Create a sparrow street

Activity time:
2-4 hours
Difficulty level:
Suitable for:
Balcony, Small garden, Large garden, Neighbourhood
To help:

Give social house sparrows somewhere to colonise and raise their chicks by introducing a nestbox or two! (Sparrows like having friends nearby).

House sparrows are in trouble – overall populations have halved because there are fewer places for them to live and feed. These sociable birds like to nest in colonies, so you can help by providing a nestbox (or several), high-up in trees or on houses.  


You can build a sparrow box whenever you like, but its a job that can be done indoors on rainy days when there's not as much to do in the garden.


You should see the males proudly chirping from nearby, or even from the roof of the box. Don’t worry if sparrows don't move in right away – it may take a while for a colony to start where you live. But you'll be ready when they do!

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What you will need

  • A plank of wood 150 mm x 1400 mm x 15-18mm thick 
  • Pencil and tape measure
  • Saw
  • Nails
  • Strip of waterproof rubber
  • Drill
  • Optional: a special drill bit for making 32 mm holes
  • Ladder 
  • Screws

Sparrow terrace nestbox

Thick timber for insulation, roof designed to prevent rain water running down the inside of the box and 32 mm entrance hole

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Step-by-step guide

How to cut the wood for your house sparrow nestbox.  Two sides: 150 mm wide, with one side 200 mm high and the opposite side 250 mm high. This means that the roof will slope down towards the front. Front: 150 mm wide by 200 mm. Cut a round hole, 32 mm in diameter, 150 mm up from the bottom. Roof: 150 mm by 210 mm. Base: 150 mm by 120 mm. Drill five drainage holes into this piece. Back: 150 mm by 350 mm.  The roof of the box should start 60 mm from the top of the back piece. The base of the box should be 50 mm up from the bottom of the back piece. When assembled, a strip of rubber covering the join between the back and roof will make the box waterproof.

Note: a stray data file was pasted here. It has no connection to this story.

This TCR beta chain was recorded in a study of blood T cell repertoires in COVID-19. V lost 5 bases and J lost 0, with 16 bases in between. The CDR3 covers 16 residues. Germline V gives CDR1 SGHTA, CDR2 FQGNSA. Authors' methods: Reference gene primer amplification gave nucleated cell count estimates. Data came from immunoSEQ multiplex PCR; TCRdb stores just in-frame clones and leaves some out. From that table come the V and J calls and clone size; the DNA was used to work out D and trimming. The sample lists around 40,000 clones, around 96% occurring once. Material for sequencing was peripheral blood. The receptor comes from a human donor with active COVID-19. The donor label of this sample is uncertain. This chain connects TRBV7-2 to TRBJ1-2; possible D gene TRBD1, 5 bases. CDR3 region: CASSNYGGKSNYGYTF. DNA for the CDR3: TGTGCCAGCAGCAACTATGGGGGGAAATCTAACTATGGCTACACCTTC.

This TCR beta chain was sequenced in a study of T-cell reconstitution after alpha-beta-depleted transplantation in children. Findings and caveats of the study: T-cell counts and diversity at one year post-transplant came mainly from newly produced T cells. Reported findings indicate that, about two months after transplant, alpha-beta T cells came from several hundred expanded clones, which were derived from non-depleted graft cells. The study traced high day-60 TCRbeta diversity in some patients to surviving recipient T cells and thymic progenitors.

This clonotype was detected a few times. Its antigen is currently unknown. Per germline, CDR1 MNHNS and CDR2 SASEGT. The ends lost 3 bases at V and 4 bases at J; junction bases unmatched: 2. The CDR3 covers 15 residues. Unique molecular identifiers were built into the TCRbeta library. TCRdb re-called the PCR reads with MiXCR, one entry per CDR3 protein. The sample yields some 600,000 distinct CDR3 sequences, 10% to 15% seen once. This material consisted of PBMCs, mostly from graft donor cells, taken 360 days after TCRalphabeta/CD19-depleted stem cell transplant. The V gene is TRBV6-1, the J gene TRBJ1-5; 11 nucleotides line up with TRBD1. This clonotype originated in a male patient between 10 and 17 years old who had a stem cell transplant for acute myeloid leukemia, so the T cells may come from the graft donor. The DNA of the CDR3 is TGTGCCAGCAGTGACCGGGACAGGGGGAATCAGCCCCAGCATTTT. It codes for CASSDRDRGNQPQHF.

1. Make sure you have a suitable place for your nestbox. Ideally, it will be under the eaves of your house or high on a wall, and you’ll need to have permission before erecting any box on a property. 

    The box will need to be at least 3 m (10 feet) from the ground, facing somewhere between north and east to avoid it getting too hot or wet. Avoid placing it in direct sunlight, and don't put it over a doorway or well used path. 

  2. Buy a sparrow box. If you’re short on time or DIY skills you can buy a sparrow nestbox, but check it’s the correct size. The round entrance hole should be 32 mm in diameter, and it should be at least 150 mm from the floor of the box. It shouldn’t have a perch directly below the hole – that would be an open invitation to predators.

  3. Make sure you have the right wood. The thickness is importance to insulate the box from cold and heat and to stop the box warping). You can use exterior-quality plywood (for a light box) or, for something more sturdy, hardwoods (such as oak and beech) or soft wood (such as pine, but this will deteriorate more quickly). Buy timber approved by the Forest Stewardship Council – look for the FSC label.

  4. Measure and cut your wood. Mark your plank of timber with your pencil first. Then saw your plank according to the diagram. 

    If you don't have the special drill bit for making the 32 mm round hole, you can use a jigsaw to cut a square or wedge-shaped hole at the top of the front, as in the diagram.

  5. Nail all the pieces, except the roof, together. The sides, back and front 'wrap around' the base.

  6. Attach the roof. By using screws, you’ll be able to get into the box at a later stage to clean it out. 

    Use a waterproof strip to make a hinge between the top edge of the roof and the backing board. Try a piece of bicycle tyre inner tube or roofing felt.

  7. Put your box up. Drill guide holes at the top and bottom of the box. Taking care, fix to a wall using a ladder, screws and Rawlplugs. 

    Sparrows are sensitive to disturbance at the nest and protected by law. So watch and enjoy from a distance. You may be lucky to see them raising several broods in there in a season.

Marking up wood
Sawing wood

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